A Modest March Proposal

Dennis Garvin
Dennis Garvin

It is time for ‘March Madness.’  For those of you uninterested in college basketball, this is the time when the NCAA selects a large group of major and small universities to compete in the national collegiate basketball tournament.  While there are other tournaments (ex. NIT), no one disputes that the NCAA tournament is El Queso Grande.

Bear in mind, during my modest proposal, that this is college basketball; as in, played by students who are attending universities.  Most of us are aware that collegiate athletics, at least the big two of football and men’s basketball, are huge money-makers for the colleges.

We also know that, aside from scholarship money, none of these dollars trickle down to the players.  While a few of them go on to make huge salaries playing in the professional NBA, far more end up leaving college to take up a real job, just like the rest of us.

That said, it is reasonable to expect these schools to provide a reasonable education for the vast majority of student-athletes who will not engage in professional athletics.  Sadly, many university presidents and athletic directors are not educators; no, they are CEOs with more expertise in finance than in educating humans.

The NCAA demands that all athletes meet academic standards, as reflected in the Grade Point Average.  It is an open joke, however, how these schools provide ‘dumb jock’ courses to allow them to keep their athletes on the field or court.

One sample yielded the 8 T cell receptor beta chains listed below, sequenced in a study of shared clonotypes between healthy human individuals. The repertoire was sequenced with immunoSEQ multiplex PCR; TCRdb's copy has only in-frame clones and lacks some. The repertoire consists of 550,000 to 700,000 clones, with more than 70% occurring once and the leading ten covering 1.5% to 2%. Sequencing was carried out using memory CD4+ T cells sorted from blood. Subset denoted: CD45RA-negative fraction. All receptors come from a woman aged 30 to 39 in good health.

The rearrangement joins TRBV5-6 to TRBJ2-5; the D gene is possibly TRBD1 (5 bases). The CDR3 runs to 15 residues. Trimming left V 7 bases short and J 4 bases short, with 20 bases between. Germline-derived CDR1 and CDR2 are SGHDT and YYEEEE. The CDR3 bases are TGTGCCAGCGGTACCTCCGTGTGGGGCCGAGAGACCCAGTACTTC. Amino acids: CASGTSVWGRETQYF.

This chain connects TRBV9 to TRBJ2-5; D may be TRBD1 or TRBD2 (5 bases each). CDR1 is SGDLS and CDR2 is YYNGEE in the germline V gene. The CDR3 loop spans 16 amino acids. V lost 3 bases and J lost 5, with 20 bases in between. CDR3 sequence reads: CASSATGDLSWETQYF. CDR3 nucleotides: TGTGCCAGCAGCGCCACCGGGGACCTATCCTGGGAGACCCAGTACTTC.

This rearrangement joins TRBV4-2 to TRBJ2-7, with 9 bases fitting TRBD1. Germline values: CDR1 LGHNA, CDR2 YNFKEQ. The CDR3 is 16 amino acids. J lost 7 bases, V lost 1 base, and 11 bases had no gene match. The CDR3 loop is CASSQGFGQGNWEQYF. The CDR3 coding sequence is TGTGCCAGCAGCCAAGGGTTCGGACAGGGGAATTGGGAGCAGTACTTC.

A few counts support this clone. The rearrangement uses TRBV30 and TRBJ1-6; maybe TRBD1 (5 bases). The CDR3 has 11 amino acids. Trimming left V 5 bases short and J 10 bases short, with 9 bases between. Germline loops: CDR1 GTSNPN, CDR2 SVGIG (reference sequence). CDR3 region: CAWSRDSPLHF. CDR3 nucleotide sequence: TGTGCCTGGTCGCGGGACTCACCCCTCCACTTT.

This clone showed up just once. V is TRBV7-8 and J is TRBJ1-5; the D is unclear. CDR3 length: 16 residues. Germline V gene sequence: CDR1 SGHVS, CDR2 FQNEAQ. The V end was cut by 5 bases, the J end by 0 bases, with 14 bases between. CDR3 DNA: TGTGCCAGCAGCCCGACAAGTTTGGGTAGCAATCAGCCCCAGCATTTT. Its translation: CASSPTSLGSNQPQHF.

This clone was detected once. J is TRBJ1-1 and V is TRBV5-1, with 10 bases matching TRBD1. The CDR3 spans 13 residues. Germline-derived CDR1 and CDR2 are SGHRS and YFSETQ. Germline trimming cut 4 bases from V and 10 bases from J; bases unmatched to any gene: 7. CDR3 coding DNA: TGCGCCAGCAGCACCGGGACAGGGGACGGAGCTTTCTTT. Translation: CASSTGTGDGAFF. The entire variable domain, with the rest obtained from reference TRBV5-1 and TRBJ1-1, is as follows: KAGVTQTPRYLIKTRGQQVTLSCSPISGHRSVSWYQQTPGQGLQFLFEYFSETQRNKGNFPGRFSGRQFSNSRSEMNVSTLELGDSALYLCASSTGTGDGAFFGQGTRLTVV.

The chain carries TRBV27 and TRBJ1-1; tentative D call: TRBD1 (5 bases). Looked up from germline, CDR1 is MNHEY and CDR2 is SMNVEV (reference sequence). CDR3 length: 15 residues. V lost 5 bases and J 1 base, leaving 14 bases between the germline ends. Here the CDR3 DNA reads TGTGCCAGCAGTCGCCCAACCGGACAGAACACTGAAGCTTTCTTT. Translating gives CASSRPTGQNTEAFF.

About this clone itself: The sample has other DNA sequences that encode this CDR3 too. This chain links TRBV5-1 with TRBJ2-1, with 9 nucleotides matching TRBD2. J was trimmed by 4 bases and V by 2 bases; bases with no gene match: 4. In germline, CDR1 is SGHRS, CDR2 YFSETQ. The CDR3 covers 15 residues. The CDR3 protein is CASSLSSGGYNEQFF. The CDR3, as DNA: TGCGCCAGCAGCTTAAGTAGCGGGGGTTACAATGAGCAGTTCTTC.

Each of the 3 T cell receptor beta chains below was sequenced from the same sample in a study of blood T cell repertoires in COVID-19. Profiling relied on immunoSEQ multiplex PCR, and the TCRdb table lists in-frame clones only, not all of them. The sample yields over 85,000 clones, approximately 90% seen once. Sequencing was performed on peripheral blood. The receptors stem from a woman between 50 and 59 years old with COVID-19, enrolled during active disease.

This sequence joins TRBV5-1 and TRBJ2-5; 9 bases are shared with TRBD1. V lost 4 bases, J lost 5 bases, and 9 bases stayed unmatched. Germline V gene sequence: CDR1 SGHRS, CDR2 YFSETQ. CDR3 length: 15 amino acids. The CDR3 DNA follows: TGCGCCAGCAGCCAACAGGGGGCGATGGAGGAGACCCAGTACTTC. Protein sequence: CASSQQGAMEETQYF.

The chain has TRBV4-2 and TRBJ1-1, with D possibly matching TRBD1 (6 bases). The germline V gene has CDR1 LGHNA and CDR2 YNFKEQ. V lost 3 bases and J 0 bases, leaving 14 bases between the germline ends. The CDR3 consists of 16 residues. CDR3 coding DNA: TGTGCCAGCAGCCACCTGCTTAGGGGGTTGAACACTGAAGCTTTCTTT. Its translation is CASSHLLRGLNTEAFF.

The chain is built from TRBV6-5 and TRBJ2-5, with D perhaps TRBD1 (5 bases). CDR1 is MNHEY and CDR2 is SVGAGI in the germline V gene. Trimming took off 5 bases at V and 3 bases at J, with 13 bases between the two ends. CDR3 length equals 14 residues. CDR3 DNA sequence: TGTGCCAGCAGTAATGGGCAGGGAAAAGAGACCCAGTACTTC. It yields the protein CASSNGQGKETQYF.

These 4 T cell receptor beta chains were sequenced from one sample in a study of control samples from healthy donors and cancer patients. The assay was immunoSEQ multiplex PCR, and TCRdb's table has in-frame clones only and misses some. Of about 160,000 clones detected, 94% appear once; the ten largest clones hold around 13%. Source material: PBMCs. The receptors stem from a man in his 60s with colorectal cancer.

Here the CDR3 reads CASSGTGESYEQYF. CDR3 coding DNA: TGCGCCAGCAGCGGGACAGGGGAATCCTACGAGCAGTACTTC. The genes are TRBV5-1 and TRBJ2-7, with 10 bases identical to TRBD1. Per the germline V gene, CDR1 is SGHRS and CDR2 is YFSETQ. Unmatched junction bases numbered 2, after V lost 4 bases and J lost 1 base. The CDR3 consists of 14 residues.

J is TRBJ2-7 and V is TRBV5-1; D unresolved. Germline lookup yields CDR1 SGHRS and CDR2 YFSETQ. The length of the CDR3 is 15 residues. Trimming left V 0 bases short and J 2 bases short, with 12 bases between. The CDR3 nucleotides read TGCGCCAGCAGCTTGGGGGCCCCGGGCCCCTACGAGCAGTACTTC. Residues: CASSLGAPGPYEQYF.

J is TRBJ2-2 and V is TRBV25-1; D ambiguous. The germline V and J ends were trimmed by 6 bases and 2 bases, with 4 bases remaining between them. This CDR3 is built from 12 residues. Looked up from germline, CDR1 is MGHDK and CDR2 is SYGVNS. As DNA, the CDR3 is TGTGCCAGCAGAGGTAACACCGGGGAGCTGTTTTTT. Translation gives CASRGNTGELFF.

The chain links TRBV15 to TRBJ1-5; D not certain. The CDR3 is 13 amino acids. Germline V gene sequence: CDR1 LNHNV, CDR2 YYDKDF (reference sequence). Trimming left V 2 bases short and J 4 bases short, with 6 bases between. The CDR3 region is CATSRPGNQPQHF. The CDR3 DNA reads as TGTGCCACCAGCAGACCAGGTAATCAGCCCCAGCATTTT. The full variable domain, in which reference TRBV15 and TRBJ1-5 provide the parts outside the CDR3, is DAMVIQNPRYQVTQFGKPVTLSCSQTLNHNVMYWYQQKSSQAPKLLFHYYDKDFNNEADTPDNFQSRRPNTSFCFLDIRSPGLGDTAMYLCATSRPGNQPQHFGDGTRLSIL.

I propose a melding of athletics and academics at the end of the sports season:  the NCAA should administer an exam, just at the end of the respective athletic season, but before the tournament selections (or the choice of bowl game bids, in the case of football).  This test should cover all the athletic disciplines of math, science, English, biology, history.

To set the bar at a reasonable level, we should make it equivalent to a 9th grade high school SOL (Standards-of- Learning) level.  I don’t think it onerous to expect these wealthy schools to provide their athletes with an education equivalent to the first year of high school.

Because these are, after all, team sports, the score that the school receives will be the average scored by the entire team (or just the first string, if the NCAA has trouble counting).  We then multiply that by the athletic performance (in basketball, for example, this can be RPI, total victories, or any other predetermined standard).

In order to compete in postseason play, a school’s team must score above a set level; let’s say that it would have to equal a passing grade for the non-athlete students in that university.  The sports purists will bellyache that this will disqualify the schools that are truly great athletically but academically marginal.  To this, I reply YES!  It is time the schools brought academic standards, on a team-wide basis, up to the point where the athlete who will never be a professional will still get a good education.

Sadly, you cannot appeal to the ethics of educational excellence when communicating with these administrators.  To get them to do what is right for the vast majority of their athletes, you need to threaten their bottom line.

Dennis Garvin